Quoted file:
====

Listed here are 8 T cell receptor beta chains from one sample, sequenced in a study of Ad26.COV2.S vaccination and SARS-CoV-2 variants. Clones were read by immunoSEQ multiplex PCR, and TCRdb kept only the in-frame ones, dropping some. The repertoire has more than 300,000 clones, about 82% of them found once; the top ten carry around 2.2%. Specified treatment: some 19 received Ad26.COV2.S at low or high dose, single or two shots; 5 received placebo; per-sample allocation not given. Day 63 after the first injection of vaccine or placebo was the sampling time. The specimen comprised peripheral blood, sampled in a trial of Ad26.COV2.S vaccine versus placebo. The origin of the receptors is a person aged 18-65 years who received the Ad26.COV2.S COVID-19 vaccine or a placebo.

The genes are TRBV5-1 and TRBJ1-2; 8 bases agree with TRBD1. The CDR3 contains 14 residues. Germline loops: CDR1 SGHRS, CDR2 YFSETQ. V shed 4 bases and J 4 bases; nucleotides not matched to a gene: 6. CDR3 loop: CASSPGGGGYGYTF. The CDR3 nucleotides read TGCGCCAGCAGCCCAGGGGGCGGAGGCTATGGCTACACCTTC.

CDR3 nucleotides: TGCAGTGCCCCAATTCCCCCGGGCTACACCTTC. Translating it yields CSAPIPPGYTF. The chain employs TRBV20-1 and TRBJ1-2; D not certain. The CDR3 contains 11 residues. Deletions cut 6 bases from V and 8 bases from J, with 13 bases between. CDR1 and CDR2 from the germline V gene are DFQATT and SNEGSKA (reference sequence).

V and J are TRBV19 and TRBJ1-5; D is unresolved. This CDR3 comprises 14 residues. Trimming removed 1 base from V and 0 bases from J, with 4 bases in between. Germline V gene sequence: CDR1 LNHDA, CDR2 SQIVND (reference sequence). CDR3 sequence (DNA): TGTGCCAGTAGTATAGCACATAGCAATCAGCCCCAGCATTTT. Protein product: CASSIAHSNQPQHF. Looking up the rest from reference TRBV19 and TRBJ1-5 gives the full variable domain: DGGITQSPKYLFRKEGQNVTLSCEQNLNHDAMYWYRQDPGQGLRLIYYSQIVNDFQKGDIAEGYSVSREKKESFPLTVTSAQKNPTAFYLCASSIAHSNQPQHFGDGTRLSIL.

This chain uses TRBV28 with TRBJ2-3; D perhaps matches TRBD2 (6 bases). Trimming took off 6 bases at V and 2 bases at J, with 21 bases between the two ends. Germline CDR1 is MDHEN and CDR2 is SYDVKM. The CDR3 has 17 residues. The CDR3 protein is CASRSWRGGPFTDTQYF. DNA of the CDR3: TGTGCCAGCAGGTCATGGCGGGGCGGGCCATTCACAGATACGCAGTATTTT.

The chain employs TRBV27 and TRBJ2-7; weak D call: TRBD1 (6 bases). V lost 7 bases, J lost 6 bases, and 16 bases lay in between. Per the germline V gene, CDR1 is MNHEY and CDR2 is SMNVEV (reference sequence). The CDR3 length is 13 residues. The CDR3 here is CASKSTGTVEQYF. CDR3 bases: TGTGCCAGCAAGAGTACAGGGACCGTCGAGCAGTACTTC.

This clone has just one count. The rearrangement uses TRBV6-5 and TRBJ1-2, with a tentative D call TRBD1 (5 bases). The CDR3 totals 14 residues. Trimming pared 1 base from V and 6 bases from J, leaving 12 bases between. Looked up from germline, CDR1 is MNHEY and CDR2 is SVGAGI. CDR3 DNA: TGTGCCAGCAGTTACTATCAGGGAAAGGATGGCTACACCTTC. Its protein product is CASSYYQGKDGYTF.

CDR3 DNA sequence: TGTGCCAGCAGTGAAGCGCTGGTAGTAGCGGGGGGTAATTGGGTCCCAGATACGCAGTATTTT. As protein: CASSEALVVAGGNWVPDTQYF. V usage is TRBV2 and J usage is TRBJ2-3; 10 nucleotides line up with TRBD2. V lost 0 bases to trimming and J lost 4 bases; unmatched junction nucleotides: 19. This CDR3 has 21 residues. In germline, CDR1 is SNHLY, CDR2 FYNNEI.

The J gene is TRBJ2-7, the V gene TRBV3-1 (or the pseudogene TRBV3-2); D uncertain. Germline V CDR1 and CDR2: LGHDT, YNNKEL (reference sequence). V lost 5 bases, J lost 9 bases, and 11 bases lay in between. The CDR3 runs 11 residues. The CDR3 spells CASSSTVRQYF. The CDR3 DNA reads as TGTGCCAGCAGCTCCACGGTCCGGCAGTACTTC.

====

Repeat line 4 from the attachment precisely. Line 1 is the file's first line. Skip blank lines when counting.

V and J are TRBV19 and TRBJ1-5; D is unresolved. This CDR3 comprises 14 residues. Trimming removed 1 base from V and 0 bases from J, with 4 bases in between. Germline V gene sequence: CDR1 LNHDA, CDR2 SQIVND (reference sequence). CDR3 sequence (DNA): TGTGCCAGTAGTATAGCACATAGCAATCAGCCCCAGCATTTT. Protein product: CASSIAHSNQPQHF. Looking up the rest from reference TRBV19 and TRBJ1-5 gives the full variable domain: DGGITQSPKYLFRKEGQNVTLSCEQNLNHDAMYWYRQDPGQGLRLIYYSQIVNDFQKGDIAEGYSVSREKKESFPLTVTSAQKNPTAFYLCASSIAHSNQPQHFGDGTRLSIL.